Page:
This approach can undermine the fundamental aim of coaching. This is to foster independence and self-development among coachees, rather than creating a dependency on the coach for answers.

“At the heart of any successful coaching model sits the principle of guiding, rather than directing

The maintenance of an open, non-judgmental stance is another cornerstone of effective coaching. Coachees are far more likely to engage openly and honestly in the coaching process if they don’t feel that they’re being judged.


As previously mentioned, listening plays a crucial role in whatever coaching model you choose – even more so than speaking. A coach who dominates conversations may inadvertently stifle a coachee’s ability to reflect deeply and articulate their thoughts. This hinders their path to self-discovery.

For that reason, it’s of paramount importance that confidentiality is observed when coaching. A breach of this trust can irreparably damage the coach-coachee relationship and deter future engagement.

Likewise, feedback should be timely, specific and constructive to facilitate actionable insights and growth.

I’ll conclude with one final point – which is to ensure that your colleague wants to be coached. The process cannot be forced onto someone if they’re not willing to be involved (even if you’re surprised, as I sometimes have been, by colleagues’ reluctance).

In such cases, you may just have to accept that some people find it very difficult to talk about themselves!

Anthony David is an executive headteacher.

Instructional coaching – school case study

Leyla Palmer of Windsor Academy Trust tells us why instructional coaching may well be the CPD delivery mechanism you’ve been looking for…

Schools across the country are often faced with the difficult challenge of ensuring that their teacher CPD is impactful. But what does impactful CPD look like?

With our long history as a provider of CPD, we’ve carried out a considerable amount of research in this area to try and answer that age-old question, and better understand what really makes for effective and meaningful CPD.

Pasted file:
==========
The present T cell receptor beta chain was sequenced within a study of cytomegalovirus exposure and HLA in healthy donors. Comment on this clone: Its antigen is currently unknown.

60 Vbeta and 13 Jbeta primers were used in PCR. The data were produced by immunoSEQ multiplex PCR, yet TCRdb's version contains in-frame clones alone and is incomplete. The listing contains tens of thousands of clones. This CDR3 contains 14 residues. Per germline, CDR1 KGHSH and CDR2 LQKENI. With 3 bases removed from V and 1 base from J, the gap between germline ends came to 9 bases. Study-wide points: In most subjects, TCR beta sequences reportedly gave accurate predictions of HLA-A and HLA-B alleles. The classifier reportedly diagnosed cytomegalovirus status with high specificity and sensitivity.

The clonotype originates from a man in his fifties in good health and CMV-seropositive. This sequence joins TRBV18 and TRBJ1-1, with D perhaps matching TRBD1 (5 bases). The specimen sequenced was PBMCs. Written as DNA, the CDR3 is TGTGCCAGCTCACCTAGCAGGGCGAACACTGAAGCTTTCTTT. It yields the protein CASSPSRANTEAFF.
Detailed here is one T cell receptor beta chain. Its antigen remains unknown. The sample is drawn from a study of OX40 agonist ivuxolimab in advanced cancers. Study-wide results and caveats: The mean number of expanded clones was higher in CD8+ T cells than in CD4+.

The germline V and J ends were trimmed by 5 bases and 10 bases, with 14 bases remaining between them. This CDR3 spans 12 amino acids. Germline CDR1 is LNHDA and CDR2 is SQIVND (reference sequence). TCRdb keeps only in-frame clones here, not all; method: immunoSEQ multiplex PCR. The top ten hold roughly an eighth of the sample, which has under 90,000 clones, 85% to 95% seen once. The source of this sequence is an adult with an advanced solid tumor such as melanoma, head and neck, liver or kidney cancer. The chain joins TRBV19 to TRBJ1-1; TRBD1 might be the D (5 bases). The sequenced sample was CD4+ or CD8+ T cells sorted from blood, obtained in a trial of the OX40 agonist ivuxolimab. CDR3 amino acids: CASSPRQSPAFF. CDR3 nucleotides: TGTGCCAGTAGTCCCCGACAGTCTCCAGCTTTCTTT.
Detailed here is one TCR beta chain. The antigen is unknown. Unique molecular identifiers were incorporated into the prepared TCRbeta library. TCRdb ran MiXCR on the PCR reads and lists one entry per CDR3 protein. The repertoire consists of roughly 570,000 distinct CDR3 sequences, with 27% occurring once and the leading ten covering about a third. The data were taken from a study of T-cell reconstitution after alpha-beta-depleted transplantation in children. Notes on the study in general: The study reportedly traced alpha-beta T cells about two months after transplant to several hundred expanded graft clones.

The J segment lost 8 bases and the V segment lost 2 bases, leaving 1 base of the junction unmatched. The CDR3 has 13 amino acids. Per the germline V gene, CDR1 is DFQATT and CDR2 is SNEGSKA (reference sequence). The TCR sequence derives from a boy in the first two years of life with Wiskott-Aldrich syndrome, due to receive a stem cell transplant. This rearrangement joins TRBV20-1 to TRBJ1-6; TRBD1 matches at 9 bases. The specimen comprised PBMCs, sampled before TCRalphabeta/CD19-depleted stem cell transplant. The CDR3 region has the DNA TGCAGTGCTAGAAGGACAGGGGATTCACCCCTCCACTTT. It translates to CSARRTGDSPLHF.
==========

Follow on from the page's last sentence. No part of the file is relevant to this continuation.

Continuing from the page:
Closing the loop

We’re well aware of the difficulties school leaders will often grapple with when it comes to CPD. All too often, you’ll hear teachers remarking on how regular whole school CPD is often poorly aligned to their subject-specific and individual needs.

Most school leaders are conscious that this type of CPD often fails to close the loop in terms of teachers actually going away and implementing what they’ve ‘learnt’ in their own classrooms.

Instructional coaching is an approach that aims to address the issues often associated with traditional teacher CPD. It allows for a greater degree of individualised and subject-specific training.

“Instructional coaching is an approach that aims to address the issues often associated with traditional teacher CPD”

A core principle of instructional coaching is that trained coaches work individually with teachers to develop their expertise.

A coach will regularly drop in on a teacher’s lessons for around 10 to 15 minutes. They’ll identify a bite-sized area for improvement.

They will then consider what the ideal outcome for that teacher would look like, and identify this as the teacher’s ‘target performance’.

Through a subsequent conversation between coach and teacher, the teacher will then move from their current performance to the target performance by practising the identified classroom strategy. They’ll receive support and direction from the coach, in a process referred to as ‘deliberate practice’.